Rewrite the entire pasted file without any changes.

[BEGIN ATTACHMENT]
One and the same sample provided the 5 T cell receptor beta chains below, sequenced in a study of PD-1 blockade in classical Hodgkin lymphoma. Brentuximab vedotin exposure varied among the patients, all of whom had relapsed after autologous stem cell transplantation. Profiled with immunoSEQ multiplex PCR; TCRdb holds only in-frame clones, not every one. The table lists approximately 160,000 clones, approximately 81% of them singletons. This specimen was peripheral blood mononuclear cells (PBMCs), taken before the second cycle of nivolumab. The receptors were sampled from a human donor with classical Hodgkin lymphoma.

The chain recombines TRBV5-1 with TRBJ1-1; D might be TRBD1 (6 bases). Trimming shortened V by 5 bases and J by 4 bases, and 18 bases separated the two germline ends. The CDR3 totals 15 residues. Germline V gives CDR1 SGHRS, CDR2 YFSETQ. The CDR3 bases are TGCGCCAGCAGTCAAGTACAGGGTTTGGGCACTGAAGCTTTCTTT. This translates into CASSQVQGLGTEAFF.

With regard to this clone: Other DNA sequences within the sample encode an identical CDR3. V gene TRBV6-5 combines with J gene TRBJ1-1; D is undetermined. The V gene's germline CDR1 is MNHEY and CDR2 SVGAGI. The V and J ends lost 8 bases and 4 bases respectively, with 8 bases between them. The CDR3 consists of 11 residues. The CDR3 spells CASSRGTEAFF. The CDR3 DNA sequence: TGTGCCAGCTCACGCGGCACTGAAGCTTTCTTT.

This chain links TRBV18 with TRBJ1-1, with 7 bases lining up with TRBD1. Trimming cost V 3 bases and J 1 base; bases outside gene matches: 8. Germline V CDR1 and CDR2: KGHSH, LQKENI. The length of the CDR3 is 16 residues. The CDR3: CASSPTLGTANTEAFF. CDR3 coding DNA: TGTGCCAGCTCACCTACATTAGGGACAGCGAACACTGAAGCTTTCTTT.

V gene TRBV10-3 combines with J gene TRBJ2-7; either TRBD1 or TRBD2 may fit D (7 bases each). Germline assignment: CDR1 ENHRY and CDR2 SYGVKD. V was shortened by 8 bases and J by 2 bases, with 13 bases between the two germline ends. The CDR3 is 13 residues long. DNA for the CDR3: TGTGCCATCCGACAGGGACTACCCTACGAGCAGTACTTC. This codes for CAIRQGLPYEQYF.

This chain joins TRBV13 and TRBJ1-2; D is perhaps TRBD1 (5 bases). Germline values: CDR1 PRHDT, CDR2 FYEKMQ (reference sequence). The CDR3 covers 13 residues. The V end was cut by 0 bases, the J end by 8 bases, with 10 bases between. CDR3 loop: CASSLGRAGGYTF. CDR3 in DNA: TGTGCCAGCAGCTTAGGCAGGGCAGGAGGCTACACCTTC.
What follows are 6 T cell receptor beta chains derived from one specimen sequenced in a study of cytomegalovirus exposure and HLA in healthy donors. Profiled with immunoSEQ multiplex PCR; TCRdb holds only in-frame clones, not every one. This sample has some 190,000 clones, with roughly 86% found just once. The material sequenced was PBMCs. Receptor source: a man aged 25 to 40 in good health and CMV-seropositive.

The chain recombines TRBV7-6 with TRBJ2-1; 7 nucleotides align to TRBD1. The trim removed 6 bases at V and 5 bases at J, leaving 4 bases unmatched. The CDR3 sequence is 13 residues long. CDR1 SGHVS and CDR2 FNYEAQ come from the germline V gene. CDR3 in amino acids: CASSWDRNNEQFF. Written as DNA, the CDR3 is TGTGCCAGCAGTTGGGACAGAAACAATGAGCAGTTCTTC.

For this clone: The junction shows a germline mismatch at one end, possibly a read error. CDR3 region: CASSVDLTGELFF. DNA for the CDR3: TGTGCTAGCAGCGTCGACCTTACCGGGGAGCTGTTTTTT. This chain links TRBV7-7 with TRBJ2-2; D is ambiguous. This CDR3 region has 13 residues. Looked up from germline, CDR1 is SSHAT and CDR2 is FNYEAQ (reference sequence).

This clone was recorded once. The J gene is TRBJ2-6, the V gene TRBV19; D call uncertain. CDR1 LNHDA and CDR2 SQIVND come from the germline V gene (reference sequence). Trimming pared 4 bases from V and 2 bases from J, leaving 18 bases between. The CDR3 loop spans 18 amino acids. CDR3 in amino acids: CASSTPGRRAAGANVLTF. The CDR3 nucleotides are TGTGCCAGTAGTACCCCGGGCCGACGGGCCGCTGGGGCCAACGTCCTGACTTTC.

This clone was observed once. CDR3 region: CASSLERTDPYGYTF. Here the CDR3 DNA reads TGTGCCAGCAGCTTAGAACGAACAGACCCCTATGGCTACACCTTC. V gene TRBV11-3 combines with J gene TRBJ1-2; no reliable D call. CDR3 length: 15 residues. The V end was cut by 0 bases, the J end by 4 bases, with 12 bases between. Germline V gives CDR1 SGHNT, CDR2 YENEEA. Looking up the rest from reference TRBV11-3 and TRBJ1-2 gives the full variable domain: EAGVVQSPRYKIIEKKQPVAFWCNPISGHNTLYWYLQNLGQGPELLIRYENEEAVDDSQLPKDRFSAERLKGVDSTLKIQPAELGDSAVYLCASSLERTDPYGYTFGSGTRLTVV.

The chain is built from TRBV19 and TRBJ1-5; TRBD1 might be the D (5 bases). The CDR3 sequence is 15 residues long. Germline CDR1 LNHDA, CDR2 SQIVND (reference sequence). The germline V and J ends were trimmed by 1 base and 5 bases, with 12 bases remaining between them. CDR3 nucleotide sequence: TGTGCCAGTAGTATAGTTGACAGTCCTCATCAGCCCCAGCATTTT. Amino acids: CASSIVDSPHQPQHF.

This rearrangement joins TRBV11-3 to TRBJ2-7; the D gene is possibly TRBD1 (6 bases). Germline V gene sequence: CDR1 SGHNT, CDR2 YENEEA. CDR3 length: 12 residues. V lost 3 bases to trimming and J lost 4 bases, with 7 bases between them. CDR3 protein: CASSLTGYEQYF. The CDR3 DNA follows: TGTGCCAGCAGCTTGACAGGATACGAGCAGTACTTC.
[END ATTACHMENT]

One and the same sample provided the 5 T cell receptor beta chains below, sequenced in a study of PD-1 blockade in classical Hodgkin lymphoma. Brentuximab vedotin exposure varied among the patients, all of whom had relapsed after autologous stem cell transplantation. Profiled with immunoSEQ multiplex PCR; TCRdb holds only in-frame clones, not every one. The table lists approximately 160,000 clones, approximately 81% of them singletons. This specimen was peripheral blood mononuclear cells (PBMCs), taken before the second cycle of nivolumab. The receptors were sampled from a human donor with classical Hodgkin lymphoma.

The chain recombines TRBV5-1 with TRBJ1-1; D might be TRBD1 (6 bases). Trimming shortened V by 5 bases and J by 4 bases, and 18 bases separated the two germline ends. The CDR3 totals 15 residues. Germline V gives CDR1 SGHRS, CDR2 YFSETQ. The CDR3 bases are TGCGCCAGCAGTCAAGTACAGGGTTTGGGCACTGAAGCTTTCTTT. This translates into CASSQVQGLGTEAFF.

With regard to this clone: Other DNA sequences within the sample encode an identical CDR3. V gene TRBV6-5 combines with J gene TRBJ1-1; D is undetermined. The V gene's germline CDR1 is MNHEY and CDR2 SVGAGI. The V and J ends lost 8 bases and 4 bases respectively, with 8 bases between them. The CDR3 consists of 11 residues. The CDR3 spells CASSRGTEAFF. The CDR3 DNA sequence: TGTGCCAGCTCACGCGGCACTGAAGCTTTCTTT.

This chain links TRBV18 with TRBJ1-1, with 7 bases lining up with TRBD1. Trimming cost V 3 bases and J 1 base; bases outside gene matches: 8. Germline V CDR1 and CDR2: KGHSH, LQKENI. The length of the CDR3 is 16 residues. The CDR3: CASSPTLGTANTEAFF. CDR3 coding DNA: TGTGCCAGCTCACCTACATTAGGGACAGCGAACACTGAAGCTTTCTTT.

V gene TRBV10-3 combines with J gene TRBJ2-7; either TRBD1 or TRBD2 may fit D (7 bases each). Germline assignment: CDR1 ENHRY and CDR2 SYGVKD. V was shortened by 8 bases and J by 2 bases, with 13 bases between the two germline ends. The CDR3 is 13 residues long. DNA for the CDR3: TGTGCCATCCGACAGGGACTACCCTACGAGCAGTACTTC. This codes for CAIRQGLPYEQYF.

This chain joins TRBV13 and TRBJ1-2; D is perhaps TRBD1 (5 bases). Germline values: CDR1 PRHDT, CDR2 FYEKMQ (reference sequence). The CDR3 covers 13 residues. The V end was cut by 0 bases, the J end by 8 bases, with 10 bases between. CDR3 loop: CASSLGRAGGYTF. CDR3 in DNA: TGTGCCAGCAGCTTAGGCAGGGCAGGAGGCTACACCTTC.
What follows are 6 T cell receptor beta chains derived from one specimen sequenced in a study of cytomegalovirus exposure and HLA in healthy donors. Profiled with immunoSEQ multiplex PCR; TCRdb holds only in-frame clones, not every one. This sample has some 190,000 clones, with roughly 86% found just once. The material sequenced was PBMCs. Receptor source: a man aged 25 to 40 in good health and CMV-seropositive.

The chain recombines TRBV7-6 with TRBJ2-1; 7 nucleotides align to TRBD1. The trim removed 6 bases at V and 5 bases at J, leaving 4 bases unmatched. The CDR3 sequence is 13 residues long. CDR1 SGHVS and CDR2 FNYEAQ come from the germline V gene. CDR3 in amino acids: CASSWDRNNEQFF. Written as DNA, the CDR3 is TGTGCCAGCAGTTGGGACAGAAACAATGAGCAGTTCTTC.

For this clone: The junction shows a germline mismatch at one end, possibly a read error. CDR3 region: CASSVDLTGELFF. DNA for the CDR3: TGTGCTAGCAGCGTCGACCTTACCGGGGAGCTGTTTTTT. This chain links TRBV7-7 with TRBJ2-2; D is ambiguous. This CDR3 region has 13 residues. Looked up from germline, CDR1 is SSHAT and CDR2 is FNYEAQ (reference sequence).

This clone was recorded once. The J gene is TRBJ2-6, the V gene TRBV19; D call uncertain. CDR1 LNHDA and CDR2 SQIVND come from the germline V gene (reference sequence). Trimming pared 4 bases from V and 2 bases from J, leaving 18 bases between. The CDR3 loop spans 18 amino acids. CDR3 in amino acids: CASSTPGRRAAGANVLTF. The CDR3 nucleotides are TGTGCCAGTAGTACCCCGGGCCGACGGGCCGCTGGGGCCAACGTCCTGACTTTC.

This clone was observed once. CDR3 region: CASSLERTDPYGYTF. Here the CDR3 DNA reads TGTGCCAGCAGCTTAGAACGAACAGACCCCTATGGCTACACCTTC. V gene TRBV11-3 combines with J gene TRBJ1-2; no reliable D call. CDR3 length: 15 residues. The V end was cut by 0 bases, the J end by 4 bases, with 12 bases between. Germline V gives CDR1 SGHNT, CDR2 YENEEA. Looking up the rest from reference TRBV11-3 and TRBJ1-2 gives the full variable domain: EAGVVQSPRYKIIEKKQPVAFWCNPISGHNTLYWYLQNLGQGPELLIRYENEEAVDDSQLPKDRFSAERLKGVDSTLKIQPAELGDSAVYLCASSLERTDPYGYTFGSGTRLTVV.

The chain is built from TRBV19 and TRBJ1-5; TRBD1 might be the D (5 bases). The CDR3 sequence is 15 residues long. Germline CDR1 LNHDA, CDR2 SQIVND (reference sequence). The germline V and J ends were trimmed by 1 base and 5 bases, with 12 bases remaining between them. CDR3 nucleotide sequence: TGTGCCAGTAGTATAGTTGACAGTCCTCATCAGCCCCAGCATTTT. Amino acids: CASSIVDSPHQPQHF.

This rearrangement joins TRBV11-3 to TRBJ2-7; the D gene is possibly TRBD1 (6 bases). Germline V gene sequence: CDR1 SGHNT, CDR2 YENEEA. CDR3 length: 12 residues. V lost 3 bases to trimming and J lost 4 bases, with 7 bases between them. CDR3 protein: CASSLTGYEQYF. The CDR3 DNA follows: TGTGCCAGCAGCTTGACAGGATACGAGCAGTACTTC.